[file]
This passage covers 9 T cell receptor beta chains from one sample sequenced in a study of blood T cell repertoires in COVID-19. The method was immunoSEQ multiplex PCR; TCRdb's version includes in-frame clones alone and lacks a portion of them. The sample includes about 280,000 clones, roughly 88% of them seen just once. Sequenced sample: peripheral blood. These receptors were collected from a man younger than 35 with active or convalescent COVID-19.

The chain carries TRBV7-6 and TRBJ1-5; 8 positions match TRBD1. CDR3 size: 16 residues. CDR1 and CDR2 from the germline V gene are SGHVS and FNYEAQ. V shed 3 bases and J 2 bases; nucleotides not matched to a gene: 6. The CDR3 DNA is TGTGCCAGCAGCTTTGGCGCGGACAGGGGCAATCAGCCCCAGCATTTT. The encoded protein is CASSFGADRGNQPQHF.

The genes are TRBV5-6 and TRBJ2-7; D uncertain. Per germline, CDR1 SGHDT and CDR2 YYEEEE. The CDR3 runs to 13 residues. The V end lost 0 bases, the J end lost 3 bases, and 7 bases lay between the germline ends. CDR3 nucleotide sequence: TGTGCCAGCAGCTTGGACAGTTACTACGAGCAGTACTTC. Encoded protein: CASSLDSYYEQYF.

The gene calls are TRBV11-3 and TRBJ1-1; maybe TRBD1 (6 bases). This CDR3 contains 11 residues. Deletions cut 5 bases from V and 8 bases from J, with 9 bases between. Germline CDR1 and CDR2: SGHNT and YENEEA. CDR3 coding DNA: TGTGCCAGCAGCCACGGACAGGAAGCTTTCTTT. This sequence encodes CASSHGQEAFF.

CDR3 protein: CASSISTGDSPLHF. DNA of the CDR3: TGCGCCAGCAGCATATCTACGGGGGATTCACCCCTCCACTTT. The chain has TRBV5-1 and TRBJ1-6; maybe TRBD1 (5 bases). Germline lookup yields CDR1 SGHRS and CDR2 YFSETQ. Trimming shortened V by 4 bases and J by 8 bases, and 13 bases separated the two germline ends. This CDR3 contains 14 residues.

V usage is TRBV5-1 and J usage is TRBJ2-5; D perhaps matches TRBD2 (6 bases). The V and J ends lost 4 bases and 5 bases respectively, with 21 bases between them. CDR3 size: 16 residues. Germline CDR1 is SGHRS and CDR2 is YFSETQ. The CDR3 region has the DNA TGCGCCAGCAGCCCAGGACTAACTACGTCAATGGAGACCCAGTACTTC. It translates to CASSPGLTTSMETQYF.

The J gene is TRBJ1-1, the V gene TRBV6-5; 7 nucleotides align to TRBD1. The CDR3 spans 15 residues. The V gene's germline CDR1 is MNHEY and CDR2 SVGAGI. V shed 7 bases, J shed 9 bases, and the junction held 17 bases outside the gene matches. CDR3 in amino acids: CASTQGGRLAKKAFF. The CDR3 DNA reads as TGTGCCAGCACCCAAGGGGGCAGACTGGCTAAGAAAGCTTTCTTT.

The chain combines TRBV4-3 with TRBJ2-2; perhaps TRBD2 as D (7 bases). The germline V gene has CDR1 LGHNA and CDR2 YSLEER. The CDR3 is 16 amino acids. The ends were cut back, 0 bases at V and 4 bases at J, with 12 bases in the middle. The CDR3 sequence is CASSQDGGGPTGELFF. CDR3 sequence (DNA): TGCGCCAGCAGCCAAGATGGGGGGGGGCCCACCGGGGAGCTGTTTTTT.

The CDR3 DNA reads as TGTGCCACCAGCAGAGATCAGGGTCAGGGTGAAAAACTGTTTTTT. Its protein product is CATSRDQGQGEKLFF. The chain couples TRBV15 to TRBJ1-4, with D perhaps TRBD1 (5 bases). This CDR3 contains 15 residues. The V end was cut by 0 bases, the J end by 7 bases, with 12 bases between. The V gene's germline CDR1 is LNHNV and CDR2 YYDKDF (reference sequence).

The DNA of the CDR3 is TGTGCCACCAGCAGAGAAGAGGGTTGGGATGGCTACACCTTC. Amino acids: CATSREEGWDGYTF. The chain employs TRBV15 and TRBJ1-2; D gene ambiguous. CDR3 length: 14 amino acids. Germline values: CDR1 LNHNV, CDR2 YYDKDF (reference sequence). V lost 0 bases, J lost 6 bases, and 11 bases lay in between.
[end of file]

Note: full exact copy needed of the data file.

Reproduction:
This passage covers 9 T cell receptor beta chains from one sample sequenced in a study of blood T cell repertoires in COVID-19. The method was immunoSEQ multiplex PCR; TCRdb's version includes in-frame clones alone and lacks a portion of them. The sample includes about 280,000 clones, roughly 88% of them seen just once. Sequenced sample: peripheral blood. These receptors were collected from a man younger than 35 with active or convalescent COVID-19.

The chain carries TRBV7-6 and TRBJ1-5; 8 positions match TRBD1. CDR3 size: 16 residues. CDR1 and CDR2 from the germline V gene are SGHVS and FNYEAQ. V shed 3 bases and J 2 bases; nucleotides not matched to a gene: 6. The CDR3 DNA is TGTGCCAGCAGCTTTGGCGCGGACAGGGGCAATCAGCCCCAGCATTTT. The encoded protein is CASSFGADRGNQPQHF.

The genes are TRBV5-6 and TRBJ2-7; D uncertain. Per germline, CDR1 SGHDT and CDR2 YYEEEE. The CDR3 runs to 13 residues. The V end lost 0 bases, the J end lost 3 bases, and 7 bases lay between the germline ends. CDR3 nucleotide sequence: TGTGCCAGCAGCTTGGACAGTTACTACGAGCAGTACTTC. Encoded protein: CASSLDSYYEQYF.

The gene calls are TRBV11-3 and TRBJ1-1; maybe TRBD1 (6 bases). This CDR3 contains 11 residues. Deletions cut 5 bases from V and 8 bases from J, with 9 bases between. Germline CDR1 and CDR2: SGHNT and YENEEA. CDR3 coding DNA: TGTGCCAGCAGCCACGGACAGGAAGCTTTCTTT. This sequence encodes CASSHGQEAFF.

CDR3 protein: CASSISTGDSPLHF. DNA of the CDR3: TGCGCCAGCAGCATATCTACGGGGGATTCACCCCTCCACTTT. The chain has TRBV5-1 and TRBJ1-6; maybe TRBD1 (5 bases). Germline lookup yields CDR1 SGHRS and CDR2 YFSETQ. Trimming shortened V by 4 bases and J by 8 bases, and 13 bases separated the two germline ends. This CDR3 contains 14 residues.

V usage is TRBV5-1 and J usage is TRBJ2-5; D perhaps matches TRBD2 (6 bases). The V and J ends lost 4 bases and 5 bases respectively, with 21 bases between them. CDR3 size: 16 residues. Germline CDR1 is SGHRS and CDR2 is YFSETQ. The CDR3 region has the DNA TGCGCCAGCAGCCCAGGACTAACTACGTCAATGGAGACCCAGTACTTC. It translates to CASSPGLTTSMETQYF.

The J gene is TRBJ1-1, the V gene TRBV6-5; 7 nucleotides align to TRBD1. The CDR3 spans 15 residues. The V gene's germline CDR1 is MNHEY and CDR2 SVGAGI. V shed 7 bases, J shed 9 bases, and the junction held 17 bases outside the gene matches. CDR3 in amino acids: CASTQGGRLAKKAFF. The CDR3 DNA reads as TGTGCCAGCACCCAAGGGGGCAGACTGGCTAAGAAAGCTTTCTTT.

The chain combines TRBV4-3 with TRBJ2-2; perhaps TRBD2 as D (7 bases). The germline V gene has CDR1 LGHNA and CDR2 YSLEER. The CDR3 is 16 amino acids. The ends were cut back, 0 bases at V and 4 bases at J, with 12 bases in the middle. The CDR3 sequence is CASSQDGGGPTGELFF. CDR3 sequence (DNA): TGCGCCAGCAGCCAAGATGGGGGGGGGCCCACCGGGGAGCTGTTTTTT.

The CDR3 DNA reads as TGTGCCACCAGCAGAGATCAGGGTCAGGGTGAAAAACTGTTTTTT. Its protein product is CATSRDQGQGEKLFF. The chain couples TRBV15 to TRBJ1-4, with D perhaps TRBD1 (5 bases). This CDR3 contains 15 residues. The V end was cut by 0 bases, the J end by 7 bases, with 12 bases between. The V gene's germline CDR1 is LNHNV and CDR2 YYDKDF (reference sequence).

The DNA of the CDR3 is TGTGCCACCAGCAGAGAAGAGGGTTGGGATGGCTACACCTTC. Amino acids: CATSREEGWDGYTF. The chain employs TRBV15 and TRBJ1-2; D gene ambiguous. CDR3 length: 14 amino acids. Germline values: CDR1 LNHNV, CDR2 YYDKDF (reference sequence). V lost 0 bases, J lost 6 bases, and 11 bases lay in between.